While the majority of the research highlighted on this site comes from human trials, some of the scientific studies referenced involve laboratory animals, usually rats. Something I’m not happy about and would like to explain why.
While there may be a limited need for these kind of experiments with unpredictable chemically synthesized compounds, I personally feel animal studies are overused and a very poor substitute for carefully controlled human studies. For that reason I will always favor quoting the latter where possible on Superfood Profiles.
This is especially relevant in the case of food medicines like amla or tumeric that have been used successfully for thousands of years on the Indian subcontinent with rarely reported side effects. It is doubtful any research scientists are reading, but if they are could I respectfully suggest quickly moving on from animal studies of already well-known foods and herbs and getting them to the sick people who need them.
Decades of small dose studies on rats in favor of proper human trials often looks like delaying tactics. Could this be due to research showing superfood extracts producing better results than expensive (and much more profitable) patent drugs, without the side effects. A pumpkin seed preparation outperforming a top arthritis drug and a small dose of Indian gooseberry extract working more effectively than a leading drug to treat diabetes are two examples that spring to mind.
So why write about these studies that all? Personally I’d prefer not to. But often there simply isn’t any human research available because, despite extremely promising animal studies, it simply hasn’t been done.
There will always be some people who, regardless of the huge amount of anecdotal evidence and positive reports, require some form of scientific proof before they will even consider the potential of various superfoods in treating diseases.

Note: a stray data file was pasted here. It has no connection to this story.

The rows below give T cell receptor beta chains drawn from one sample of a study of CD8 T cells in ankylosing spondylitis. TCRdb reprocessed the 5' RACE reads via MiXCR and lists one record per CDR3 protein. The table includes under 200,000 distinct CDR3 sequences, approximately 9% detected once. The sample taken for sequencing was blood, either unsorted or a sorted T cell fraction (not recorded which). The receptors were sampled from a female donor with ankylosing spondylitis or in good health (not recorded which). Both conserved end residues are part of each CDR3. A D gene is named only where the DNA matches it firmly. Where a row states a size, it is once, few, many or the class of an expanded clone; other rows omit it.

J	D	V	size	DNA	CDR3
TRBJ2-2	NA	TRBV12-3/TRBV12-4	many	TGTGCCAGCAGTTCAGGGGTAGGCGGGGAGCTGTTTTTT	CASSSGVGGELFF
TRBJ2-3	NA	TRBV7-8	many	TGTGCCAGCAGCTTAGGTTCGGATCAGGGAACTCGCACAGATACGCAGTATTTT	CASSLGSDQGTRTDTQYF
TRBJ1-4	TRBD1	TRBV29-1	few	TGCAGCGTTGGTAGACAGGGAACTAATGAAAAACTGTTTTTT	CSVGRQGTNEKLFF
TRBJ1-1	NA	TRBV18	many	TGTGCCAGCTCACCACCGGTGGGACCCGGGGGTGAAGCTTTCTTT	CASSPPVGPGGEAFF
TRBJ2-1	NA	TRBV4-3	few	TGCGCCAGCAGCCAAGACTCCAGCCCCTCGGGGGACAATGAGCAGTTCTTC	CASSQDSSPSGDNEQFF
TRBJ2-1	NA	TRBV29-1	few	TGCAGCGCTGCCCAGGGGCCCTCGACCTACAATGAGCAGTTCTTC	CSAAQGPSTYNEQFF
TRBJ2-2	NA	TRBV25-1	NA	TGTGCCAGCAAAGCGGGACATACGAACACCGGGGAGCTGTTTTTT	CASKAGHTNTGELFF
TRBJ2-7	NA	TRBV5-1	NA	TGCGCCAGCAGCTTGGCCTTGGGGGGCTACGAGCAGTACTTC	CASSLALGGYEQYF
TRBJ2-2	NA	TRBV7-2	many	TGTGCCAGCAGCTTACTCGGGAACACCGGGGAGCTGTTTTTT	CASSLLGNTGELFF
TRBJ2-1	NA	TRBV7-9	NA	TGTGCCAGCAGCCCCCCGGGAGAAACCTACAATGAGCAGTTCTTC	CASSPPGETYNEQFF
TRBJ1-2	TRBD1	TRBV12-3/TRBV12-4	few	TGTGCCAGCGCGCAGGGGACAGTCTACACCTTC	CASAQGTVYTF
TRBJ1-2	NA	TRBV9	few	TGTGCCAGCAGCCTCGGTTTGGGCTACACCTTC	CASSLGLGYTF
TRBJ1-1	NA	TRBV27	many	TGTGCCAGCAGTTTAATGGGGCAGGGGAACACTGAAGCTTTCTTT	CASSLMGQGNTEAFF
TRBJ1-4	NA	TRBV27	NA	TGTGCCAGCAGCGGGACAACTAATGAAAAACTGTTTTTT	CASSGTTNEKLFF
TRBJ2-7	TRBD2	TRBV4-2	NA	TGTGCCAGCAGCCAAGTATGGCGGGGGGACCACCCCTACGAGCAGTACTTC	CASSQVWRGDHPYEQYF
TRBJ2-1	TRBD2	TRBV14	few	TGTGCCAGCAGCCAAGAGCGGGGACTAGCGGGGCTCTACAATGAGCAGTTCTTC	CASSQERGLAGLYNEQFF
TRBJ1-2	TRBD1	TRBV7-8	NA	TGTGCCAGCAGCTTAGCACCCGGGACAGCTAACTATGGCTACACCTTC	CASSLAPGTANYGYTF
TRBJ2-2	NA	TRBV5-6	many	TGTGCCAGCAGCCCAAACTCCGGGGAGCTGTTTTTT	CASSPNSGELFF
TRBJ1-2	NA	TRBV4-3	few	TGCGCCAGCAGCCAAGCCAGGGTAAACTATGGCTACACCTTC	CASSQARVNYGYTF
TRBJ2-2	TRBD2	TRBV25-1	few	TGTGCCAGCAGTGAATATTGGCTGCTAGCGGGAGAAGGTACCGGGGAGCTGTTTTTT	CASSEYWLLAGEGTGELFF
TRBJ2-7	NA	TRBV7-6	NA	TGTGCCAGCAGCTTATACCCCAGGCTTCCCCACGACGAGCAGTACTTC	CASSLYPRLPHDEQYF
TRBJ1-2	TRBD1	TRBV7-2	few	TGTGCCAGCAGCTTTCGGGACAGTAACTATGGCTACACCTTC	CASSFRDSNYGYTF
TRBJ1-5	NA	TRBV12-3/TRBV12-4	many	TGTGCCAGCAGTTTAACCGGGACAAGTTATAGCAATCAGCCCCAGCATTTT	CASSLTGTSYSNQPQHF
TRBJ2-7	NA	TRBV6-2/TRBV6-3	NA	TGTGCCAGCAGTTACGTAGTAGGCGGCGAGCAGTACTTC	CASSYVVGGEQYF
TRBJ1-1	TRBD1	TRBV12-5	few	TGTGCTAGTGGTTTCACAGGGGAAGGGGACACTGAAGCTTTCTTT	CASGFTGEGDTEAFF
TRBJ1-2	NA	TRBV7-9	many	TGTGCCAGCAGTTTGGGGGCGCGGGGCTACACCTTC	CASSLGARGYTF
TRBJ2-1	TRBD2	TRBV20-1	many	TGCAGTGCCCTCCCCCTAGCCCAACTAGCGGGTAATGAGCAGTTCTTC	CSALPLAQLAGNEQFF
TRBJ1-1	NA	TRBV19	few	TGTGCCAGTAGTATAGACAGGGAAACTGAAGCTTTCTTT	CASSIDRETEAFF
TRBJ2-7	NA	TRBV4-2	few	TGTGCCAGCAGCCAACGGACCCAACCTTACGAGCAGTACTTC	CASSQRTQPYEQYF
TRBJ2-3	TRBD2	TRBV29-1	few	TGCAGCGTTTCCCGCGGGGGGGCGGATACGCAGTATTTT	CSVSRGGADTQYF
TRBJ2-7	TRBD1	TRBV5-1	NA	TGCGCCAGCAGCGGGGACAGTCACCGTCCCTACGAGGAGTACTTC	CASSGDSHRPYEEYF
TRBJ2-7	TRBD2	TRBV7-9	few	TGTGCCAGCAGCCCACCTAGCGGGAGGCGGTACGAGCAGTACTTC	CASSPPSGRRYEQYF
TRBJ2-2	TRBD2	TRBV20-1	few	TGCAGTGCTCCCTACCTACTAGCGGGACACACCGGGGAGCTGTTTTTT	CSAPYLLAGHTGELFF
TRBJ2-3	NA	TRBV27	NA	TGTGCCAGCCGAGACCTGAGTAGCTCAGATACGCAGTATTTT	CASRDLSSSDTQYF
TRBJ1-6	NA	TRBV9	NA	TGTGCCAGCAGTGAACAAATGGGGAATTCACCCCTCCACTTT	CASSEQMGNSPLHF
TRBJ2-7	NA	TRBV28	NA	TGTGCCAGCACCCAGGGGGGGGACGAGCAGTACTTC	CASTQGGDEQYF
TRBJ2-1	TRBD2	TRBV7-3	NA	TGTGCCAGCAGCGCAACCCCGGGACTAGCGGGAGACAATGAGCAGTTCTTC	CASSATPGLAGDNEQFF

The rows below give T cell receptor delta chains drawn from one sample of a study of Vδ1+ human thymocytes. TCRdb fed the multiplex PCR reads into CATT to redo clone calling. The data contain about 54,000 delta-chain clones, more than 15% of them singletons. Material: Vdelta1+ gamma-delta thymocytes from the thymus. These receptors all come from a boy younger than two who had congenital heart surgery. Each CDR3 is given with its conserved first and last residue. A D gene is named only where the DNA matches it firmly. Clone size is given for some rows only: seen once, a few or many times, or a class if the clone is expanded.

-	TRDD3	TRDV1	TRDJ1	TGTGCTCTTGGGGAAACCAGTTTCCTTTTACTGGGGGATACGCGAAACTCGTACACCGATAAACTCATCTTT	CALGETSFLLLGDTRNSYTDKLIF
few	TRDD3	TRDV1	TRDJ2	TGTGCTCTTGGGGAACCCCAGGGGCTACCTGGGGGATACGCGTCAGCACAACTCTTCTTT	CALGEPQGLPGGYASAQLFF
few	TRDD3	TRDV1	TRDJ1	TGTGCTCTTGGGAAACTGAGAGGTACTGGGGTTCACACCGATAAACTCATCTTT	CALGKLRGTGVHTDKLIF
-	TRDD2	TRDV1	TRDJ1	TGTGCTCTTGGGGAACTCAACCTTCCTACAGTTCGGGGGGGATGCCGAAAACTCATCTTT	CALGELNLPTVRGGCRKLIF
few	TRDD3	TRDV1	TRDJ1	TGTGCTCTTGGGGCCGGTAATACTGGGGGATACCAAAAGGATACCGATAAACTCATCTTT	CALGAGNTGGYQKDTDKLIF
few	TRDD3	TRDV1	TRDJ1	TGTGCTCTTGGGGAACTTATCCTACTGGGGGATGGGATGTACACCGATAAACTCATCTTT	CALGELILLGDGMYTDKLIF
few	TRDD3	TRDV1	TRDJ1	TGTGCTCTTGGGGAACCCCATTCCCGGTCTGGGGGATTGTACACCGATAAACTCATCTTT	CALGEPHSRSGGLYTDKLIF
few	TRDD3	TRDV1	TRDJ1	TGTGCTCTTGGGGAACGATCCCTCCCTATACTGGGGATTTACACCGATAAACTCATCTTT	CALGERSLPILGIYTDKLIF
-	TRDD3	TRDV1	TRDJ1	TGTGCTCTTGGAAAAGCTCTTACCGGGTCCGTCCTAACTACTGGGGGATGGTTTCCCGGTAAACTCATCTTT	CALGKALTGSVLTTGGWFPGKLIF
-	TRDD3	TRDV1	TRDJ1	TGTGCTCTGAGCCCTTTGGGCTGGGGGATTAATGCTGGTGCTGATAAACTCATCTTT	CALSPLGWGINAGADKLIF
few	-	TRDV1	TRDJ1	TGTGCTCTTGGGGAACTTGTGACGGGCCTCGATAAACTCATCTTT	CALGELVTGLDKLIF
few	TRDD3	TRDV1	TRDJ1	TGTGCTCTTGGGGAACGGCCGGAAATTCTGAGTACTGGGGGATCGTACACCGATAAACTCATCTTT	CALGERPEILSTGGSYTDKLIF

Importantly, these are often the same people making the decisions about helping those most in need of these types of foods – the doctors, nutritionists, regulators, etc. Many of them won’t consider any form of treatment for a disease that doesn’t come in a blister pack with a familiar pharmaceutical giants name on it. Or will strictly adhere to only conventional mass produced foods they can find on an antiquated and ineffective food pyramid. They will very quickly dismiss a website like this and anything on it.
It’s my sense though, in recent years, that more and more people in the fields of health and nutrition are starting to look at certain foods, not just as healthy, but as potent treatments and medicines. If those of us who write about the healing potential of food can reach just some of them, with articles supported by scientific research, then maybe we can start to turn the tide against the drug companies dominance of the ‘sickness industry’.
If you read anything on this website that you think could benefit other people out there, you can help in turning the tide by sharing it on facebook, twitter or other social media sites. Some of the best examples of this type of research supported articles here can be found in the health benefits section. These pages are the ones that take the most work to produce as they come from wading through the scientific literature to back up with studies what many of us who use superfoods daily have already experienced.
Change starts with new knowledge and understanding. It tends to happen in small steps, but the more of us who share that knowledge with others the more that momentum builds.